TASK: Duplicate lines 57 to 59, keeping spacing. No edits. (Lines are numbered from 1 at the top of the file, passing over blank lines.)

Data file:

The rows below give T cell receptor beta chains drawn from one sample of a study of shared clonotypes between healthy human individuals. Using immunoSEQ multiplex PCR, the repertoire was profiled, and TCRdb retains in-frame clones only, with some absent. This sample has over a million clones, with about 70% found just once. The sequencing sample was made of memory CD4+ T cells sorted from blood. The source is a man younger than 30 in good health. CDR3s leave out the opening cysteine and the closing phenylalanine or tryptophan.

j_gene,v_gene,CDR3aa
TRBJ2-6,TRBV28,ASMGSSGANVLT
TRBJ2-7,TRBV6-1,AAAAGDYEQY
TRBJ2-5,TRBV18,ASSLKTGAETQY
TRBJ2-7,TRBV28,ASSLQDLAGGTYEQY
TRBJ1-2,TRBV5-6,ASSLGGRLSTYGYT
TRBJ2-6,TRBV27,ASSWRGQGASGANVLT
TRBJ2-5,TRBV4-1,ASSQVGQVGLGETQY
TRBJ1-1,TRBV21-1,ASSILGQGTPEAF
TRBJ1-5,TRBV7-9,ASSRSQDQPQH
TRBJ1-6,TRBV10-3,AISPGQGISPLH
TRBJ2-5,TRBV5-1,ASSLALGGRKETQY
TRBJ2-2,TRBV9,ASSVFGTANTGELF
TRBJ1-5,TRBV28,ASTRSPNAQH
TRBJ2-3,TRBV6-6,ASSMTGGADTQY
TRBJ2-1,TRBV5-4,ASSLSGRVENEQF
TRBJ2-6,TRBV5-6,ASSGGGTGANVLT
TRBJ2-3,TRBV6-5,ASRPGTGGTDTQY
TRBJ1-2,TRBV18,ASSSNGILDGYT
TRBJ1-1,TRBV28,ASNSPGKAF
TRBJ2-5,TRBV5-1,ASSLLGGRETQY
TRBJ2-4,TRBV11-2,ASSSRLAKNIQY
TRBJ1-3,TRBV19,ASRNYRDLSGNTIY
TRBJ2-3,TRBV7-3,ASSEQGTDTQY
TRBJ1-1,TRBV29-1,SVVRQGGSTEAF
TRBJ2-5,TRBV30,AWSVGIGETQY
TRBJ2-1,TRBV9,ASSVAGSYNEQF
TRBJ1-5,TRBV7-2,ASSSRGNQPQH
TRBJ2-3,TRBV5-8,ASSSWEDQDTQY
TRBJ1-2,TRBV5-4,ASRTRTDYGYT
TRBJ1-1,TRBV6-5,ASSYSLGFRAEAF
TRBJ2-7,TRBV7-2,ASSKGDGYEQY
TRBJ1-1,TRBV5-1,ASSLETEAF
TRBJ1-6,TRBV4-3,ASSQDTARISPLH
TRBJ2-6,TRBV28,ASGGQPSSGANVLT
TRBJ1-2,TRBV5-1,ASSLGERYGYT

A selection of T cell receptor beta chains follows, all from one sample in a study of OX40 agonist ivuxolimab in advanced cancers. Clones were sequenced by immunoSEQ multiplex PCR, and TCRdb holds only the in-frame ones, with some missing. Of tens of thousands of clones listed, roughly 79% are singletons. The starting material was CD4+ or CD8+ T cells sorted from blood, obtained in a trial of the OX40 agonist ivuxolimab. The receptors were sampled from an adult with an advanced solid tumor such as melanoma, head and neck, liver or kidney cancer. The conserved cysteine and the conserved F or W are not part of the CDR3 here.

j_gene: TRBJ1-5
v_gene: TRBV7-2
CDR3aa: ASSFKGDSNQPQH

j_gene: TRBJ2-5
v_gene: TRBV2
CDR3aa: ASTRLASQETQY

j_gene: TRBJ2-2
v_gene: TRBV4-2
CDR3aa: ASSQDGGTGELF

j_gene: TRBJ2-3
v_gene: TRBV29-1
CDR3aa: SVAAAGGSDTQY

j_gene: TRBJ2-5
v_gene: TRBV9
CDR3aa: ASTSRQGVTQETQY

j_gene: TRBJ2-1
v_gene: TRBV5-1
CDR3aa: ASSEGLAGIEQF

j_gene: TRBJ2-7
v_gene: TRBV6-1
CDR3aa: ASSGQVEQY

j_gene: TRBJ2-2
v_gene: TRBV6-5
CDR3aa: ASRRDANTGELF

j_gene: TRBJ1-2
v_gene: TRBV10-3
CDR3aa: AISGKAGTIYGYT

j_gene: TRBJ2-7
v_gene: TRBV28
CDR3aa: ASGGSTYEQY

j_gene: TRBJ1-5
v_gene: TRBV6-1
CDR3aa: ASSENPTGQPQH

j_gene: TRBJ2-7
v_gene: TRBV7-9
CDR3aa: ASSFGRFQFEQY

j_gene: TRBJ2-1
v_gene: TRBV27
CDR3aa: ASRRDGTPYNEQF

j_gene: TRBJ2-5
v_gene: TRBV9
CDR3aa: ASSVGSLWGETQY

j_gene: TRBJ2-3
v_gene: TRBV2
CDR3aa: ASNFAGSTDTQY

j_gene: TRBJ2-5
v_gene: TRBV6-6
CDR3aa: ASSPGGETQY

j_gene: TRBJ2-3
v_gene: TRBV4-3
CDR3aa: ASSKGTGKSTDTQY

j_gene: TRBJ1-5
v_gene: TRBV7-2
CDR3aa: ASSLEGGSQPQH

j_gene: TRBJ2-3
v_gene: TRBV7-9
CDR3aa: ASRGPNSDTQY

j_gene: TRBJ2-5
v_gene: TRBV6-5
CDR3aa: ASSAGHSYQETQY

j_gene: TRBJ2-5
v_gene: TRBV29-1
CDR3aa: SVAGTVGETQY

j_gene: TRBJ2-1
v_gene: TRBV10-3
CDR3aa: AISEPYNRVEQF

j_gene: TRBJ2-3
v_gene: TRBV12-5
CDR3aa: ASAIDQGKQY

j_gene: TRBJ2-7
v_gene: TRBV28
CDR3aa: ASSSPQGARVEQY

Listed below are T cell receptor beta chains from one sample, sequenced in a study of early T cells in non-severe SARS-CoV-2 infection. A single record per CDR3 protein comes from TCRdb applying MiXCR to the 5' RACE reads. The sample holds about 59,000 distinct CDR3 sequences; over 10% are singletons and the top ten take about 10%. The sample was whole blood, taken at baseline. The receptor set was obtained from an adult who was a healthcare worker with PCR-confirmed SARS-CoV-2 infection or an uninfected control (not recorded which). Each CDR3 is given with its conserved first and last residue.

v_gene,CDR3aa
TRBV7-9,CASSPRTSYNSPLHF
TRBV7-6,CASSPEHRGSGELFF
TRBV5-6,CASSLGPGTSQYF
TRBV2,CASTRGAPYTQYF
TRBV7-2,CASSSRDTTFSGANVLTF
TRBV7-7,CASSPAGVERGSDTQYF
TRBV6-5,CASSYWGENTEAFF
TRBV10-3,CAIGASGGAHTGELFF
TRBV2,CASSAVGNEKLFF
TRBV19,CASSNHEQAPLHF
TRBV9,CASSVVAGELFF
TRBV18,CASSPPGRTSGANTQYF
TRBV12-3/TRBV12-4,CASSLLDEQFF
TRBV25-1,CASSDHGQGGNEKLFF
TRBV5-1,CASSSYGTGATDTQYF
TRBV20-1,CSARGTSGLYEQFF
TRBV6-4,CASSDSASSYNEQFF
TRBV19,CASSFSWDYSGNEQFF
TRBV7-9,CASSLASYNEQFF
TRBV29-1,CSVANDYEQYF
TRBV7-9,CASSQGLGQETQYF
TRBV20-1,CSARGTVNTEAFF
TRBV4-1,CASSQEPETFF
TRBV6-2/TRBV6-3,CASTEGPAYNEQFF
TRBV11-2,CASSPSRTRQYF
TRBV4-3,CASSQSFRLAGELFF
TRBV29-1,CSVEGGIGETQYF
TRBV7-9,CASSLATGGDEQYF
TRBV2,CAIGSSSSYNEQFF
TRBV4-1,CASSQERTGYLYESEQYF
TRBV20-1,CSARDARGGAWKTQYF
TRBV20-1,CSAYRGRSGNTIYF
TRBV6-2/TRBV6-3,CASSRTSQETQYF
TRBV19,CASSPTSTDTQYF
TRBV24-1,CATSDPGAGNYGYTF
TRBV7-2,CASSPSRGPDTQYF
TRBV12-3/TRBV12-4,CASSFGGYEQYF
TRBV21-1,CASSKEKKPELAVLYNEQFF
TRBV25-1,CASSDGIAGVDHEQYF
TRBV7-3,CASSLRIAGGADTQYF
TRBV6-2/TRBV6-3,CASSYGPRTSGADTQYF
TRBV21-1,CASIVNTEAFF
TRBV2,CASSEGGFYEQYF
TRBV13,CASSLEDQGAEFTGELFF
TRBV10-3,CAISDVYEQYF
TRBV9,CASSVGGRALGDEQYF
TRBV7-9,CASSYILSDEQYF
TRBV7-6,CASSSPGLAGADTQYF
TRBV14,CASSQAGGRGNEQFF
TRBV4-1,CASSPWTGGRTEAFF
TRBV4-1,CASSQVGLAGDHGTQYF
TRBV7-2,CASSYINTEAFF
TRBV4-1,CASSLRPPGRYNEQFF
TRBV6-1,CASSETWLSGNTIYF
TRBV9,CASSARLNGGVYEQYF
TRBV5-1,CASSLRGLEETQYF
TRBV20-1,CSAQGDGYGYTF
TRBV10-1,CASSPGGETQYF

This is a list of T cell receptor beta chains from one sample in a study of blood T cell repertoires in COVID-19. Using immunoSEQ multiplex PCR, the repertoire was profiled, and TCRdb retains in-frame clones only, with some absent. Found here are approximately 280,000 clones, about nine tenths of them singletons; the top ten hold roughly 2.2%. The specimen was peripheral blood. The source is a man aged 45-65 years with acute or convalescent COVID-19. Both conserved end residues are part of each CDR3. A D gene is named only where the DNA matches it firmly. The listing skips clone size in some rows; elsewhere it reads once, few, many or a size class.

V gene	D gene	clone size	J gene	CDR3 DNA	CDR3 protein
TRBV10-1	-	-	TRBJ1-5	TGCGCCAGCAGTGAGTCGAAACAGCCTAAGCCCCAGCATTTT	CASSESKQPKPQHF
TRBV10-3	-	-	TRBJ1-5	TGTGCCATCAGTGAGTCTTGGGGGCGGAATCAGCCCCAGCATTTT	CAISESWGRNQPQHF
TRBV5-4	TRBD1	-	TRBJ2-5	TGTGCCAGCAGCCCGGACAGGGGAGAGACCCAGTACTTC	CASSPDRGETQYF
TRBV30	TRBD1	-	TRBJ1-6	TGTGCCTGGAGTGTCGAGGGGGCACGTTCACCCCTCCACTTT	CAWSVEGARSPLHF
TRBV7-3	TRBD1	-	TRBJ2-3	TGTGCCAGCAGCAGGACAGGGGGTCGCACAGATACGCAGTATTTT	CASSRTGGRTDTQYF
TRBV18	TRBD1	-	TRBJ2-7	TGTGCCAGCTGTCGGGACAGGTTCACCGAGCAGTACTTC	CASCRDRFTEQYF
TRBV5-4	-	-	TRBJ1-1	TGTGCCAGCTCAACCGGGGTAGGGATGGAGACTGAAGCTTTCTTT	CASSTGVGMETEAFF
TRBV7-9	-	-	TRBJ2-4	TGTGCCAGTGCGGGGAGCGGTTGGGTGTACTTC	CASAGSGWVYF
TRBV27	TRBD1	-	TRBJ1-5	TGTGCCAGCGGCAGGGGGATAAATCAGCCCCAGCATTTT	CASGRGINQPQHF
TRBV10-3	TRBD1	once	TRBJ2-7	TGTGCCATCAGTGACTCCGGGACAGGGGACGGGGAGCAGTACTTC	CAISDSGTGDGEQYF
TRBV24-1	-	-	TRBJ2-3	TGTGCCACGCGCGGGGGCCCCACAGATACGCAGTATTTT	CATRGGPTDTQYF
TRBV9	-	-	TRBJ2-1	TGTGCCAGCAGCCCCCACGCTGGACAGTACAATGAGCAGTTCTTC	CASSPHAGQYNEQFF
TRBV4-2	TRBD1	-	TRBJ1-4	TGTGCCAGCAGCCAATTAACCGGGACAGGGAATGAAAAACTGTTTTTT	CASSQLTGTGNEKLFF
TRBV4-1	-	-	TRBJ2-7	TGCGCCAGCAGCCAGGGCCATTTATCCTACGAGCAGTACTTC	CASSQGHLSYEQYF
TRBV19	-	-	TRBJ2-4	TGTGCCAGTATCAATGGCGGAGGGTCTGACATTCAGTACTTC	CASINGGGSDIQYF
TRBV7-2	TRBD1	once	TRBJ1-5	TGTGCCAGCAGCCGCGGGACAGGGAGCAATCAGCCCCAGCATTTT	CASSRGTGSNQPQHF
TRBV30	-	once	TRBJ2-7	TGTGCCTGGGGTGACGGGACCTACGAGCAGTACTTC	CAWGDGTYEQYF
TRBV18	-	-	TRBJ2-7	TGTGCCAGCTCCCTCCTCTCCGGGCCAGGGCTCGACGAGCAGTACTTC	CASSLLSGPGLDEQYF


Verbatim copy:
j_gene: TRBJ2-7
v_gene: TRBV6-1
CDR3aa: ASSGQVEQY